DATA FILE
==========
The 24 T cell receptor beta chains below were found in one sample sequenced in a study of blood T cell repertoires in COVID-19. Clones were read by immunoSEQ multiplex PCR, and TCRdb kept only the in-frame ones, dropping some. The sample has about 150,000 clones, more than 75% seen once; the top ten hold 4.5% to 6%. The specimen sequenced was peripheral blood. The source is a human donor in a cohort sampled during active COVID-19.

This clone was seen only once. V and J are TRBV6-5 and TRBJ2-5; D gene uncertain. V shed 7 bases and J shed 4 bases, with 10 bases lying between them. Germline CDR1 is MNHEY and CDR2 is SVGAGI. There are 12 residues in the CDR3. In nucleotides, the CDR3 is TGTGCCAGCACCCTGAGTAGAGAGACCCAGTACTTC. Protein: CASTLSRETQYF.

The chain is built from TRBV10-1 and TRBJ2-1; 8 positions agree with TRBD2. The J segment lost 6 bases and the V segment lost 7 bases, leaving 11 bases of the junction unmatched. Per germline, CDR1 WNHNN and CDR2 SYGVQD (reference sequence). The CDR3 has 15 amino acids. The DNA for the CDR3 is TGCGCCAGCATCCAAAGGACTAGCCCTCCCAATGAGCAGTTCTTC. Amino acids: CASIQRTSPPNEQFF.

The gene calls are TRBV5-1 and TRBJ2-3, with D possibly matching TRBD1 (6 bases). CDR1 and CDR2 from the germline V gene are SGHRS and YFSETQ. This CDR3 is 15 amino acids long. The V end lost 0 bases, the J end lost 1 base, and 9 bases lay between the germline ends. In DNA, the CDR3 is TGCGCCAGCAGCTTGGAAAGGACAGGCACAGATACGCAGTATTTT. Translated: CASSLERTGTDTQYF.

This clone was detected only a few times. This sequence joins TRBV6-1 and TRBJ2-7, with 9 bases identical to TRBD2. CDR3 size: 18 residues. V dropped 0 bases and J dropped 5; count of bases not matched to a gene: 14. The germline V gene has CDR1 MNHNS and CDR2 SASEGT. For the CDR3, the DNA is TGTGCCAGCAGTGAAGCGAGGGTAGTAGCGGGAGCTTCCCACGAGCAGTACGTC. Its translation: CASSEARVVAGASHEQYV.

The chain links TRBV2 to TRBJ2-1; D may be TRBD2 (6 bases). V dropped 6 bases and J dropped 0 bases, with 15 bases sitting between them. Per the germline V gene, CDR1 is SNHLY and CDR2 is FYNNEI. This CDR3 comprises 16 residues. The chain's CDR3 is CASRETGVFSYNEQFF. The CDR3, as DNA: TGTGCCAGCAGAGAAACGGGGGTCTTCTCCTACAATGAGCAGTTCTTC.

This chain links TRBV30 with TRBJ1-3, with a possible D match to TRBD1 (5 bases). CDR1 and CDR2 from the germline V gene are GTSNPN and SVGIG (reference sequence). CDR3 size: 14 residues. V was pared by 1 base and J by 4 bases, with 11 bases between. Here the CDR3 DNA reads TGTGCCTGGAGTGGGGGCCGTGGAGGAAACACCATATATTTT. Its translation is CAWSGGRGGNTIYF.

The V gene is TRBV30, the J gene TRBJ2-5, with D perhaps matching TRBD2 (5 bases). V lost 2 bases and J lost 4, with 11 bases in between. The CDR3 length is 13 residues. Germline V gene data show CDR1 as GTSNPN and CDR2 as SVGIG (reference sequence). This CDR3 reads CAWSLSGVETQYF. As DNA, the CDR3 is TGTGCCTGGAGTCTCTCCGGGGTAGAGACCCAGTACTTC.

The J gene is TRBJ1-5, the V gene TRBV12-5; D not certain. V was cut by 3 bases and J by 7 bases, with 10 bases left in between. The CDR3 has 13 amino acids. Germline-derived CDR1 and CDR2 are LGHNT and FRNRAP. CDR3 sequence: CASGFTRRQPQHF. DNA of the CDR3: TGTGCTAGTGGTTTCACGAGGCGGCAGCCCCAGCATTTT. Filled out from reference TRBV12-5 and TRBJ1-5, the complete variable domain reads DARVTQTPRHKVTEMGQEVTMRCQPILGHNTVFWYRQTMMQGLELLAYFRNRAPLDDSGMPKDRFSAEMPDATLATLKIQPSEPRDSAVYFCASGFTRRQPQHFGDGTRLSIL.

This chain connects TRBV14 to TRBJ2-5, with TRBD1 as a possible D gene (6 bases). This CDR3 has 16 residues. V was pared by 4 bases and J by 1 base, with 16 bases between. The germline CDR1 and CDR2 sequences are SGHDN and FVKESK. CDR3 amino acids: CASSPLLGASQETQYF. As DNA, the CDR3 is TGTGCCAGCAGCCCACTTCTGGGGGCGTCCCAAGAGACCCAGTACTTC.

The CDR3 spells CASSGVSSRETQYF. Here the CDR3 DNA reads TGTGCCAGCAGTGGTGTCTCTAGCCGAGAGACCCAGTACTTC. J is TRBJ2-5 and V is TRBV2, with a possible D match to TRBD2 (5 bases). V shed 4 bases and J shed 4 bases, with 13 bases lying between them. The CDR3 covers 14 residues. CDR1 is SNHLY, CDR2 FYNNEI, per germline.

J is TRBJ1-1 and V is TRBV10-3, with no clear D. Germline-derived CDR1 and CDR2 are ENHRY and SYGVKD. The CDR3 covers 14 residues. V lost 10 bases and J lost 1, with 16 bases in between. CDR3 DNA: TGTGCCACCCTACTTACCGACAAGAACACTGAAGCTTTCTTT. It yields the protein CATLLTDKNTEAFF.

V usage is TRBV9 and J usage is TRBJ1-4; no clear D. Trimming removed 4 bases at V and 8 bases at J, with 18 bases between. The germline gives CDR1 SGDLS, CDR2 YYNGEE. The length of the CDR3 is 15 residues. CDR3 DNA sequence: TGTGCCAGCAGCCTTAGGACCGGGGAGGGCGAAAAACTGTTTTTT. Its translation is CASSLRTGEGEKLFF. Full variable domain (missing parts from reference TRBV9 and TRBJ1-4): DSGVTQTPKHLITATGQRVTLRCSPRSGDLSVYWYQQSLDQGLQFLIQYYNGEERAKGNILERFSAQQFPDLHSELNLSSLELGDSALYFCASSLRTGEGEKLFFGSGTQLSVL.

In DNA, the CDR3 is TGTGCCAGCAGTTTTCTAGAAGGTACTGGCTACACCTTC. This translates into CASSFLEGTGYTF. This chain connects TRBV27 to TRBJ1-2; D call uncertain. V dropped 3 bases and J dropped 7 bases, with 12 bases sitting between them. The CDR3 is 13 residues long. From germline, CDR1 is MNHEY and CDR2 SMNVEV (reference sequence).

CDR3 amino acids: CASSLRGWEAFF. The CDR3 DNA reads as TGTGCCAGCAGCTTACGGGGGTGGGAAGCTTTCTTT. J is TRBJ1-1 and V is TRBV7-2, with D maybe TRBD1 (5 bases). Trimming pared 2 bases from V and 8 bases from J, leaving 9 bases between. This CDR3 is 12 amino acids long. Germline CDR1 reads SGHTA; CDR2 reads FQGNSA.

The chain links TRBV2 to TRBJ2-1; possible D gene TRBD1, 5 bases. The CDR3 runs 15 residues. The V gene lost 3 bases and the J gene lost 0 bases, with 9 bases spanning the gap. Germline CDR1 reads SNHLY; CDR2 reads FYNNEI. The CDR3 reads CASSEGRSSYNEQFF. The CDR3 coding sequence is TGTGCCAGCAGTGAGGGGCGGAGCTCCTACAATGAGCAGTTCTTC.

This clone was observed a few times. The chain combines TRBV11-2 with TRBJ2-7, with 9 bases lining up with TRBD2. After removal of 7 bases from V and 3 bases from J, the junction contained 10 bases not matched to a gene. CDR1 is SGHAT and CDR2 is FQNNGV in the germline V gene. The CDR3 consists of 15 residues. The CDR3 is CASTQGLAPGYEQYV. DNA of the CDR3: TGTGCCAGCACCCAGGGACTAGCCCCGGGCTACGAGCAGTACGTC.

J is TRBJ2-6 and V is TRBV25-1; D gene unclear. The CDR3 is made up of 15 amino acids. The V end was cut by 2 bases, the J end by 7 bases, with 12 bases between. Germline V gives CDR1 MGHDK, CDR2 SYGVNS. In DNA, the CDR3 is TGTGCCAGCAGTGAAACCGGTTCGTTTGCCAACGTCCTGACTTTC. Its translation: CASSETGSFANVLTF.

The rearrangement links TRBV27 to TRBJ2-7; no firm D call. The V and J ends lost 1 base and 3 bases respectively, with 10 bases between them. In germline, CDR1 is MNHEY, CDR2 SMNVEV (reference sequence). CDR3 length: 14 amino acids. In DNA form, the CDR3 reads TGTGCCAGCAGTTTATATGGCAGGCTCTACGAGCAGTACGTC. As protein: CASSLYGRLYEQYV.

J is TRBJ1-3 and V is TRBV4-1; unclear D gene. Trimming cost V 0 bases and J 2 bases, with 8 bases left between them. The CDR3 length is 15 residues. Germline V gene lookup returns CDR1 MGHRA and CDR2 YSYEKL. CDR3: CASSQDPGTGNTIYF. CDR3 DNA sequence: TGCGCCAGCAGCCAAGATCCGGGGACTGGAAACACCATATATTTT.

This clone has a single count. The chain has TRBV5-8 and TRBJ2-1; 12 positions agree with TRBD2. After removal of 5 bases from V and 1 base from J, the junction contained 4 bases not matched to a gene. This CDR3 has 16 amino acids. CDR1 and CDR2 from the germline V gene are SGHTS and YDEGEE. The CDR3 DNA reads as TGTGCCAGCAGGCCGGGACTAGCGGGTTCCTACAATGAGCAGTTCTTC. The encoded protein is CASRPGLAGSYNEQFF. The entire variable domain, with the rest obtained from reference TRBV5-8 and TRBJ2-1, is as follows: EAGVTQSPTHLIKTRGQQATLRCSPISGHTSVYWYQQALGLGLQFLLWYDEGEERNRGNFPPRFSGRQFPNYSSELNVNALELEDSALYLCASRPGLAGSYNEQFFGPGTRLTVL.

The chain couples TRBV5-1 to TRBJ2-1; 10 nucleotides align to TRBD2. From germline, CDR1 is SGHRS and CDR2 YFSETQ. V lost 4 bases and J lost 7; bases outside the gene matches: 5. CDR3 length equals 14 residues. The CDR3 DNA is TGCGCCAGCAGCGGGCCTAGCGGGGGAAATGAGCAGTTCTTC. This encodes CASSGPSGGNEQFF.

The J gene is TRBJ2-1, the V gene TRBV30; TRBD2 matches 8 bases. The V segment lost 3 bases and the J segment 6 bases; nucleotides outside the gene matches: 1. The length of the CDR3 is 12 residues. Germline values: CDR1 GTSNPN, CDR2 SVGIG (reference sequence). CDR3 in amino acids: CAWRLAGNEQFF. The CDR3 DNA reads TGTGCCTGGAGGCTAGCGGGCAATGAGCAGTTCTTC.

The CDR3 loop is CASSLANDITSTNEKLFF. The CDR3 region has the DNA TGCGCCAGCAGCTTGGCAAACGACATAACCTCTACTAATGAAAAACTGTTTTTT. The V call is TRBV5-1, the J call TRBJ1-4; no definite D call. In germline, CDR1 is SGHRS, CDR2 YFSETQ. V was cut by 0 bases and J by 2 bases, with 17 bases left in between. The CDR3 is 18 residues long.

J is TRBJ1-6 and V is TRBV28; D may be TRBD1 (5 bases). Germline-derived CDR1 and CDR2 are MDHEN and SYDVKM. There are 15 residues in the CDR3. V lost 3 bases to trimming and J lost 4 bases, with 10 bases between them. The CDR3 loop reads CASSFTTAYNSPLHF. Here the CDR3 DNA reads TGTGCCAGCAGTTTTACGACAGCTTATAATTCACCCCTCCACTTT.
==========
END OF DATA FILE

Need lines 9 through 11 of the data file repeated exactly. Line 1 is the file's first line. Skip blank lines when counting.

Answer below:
The J gene is TRBJ1-5, the V gene TRBV12-5; D not certain. V was cut by 3 bases and J by 7 bases, with 10 bases left in between. The CDR3 has 13 amino acids. Germline-derived CDR1 and CDR2 are LGHNT and FRNRAP. CDR3 sequence: CASGFTRRQPQHF. DNA of the CDR3: TGTGCTAGTGGTTTCACGAGGCGGCAGCCCCAGCATTTT. Filled out from reference TRBV12-5 and TRBJ1-5, the complete variable domain reads DARVTQTPRHKVTEMGQEVTMRCQPILGHNTVFWYRQTMMQGLELLAYFRNRAPLDDSGMPKDRFSAEMPDATLATLKIQPSEPRDSAVYFCASGFTRRQPQHFGDGTRLSIL.

This chain connects TRBV14 to TRBJ2-5, with TRBD1 as a possible D gene (6 bases). This CDR3 has 16 residues. V was pared by 4 bases and J by 1 base, with 16 bases between. The germline CDR1 and CDR2 sequences are SGHDN and FVKESK. CDR3 amino acids: CASSPLLGASQETQYF. As DNA, the CDR3 is TGTGCCAGCAGCCCACTTCTGGGGGCGTCCCAAGAGACCCAGTACTTC.

The CDR3 spells CASSGVSSRETQYF. Here the CDR3 DNA reads TGTGCCAGCAGTGGTGTCTCTAGCCGAGAGACCCAGTACTTC. J is TRBJ2-5 and V is TRBV2, with a possible D match to TRBD2 (5 bases). V shed 4 bases and J shed 4 bases, with 13 bases lying between them. The CDR3 covers 14 residues. CDR1 is SNHLY, CDR2 FYNNEI, per germline.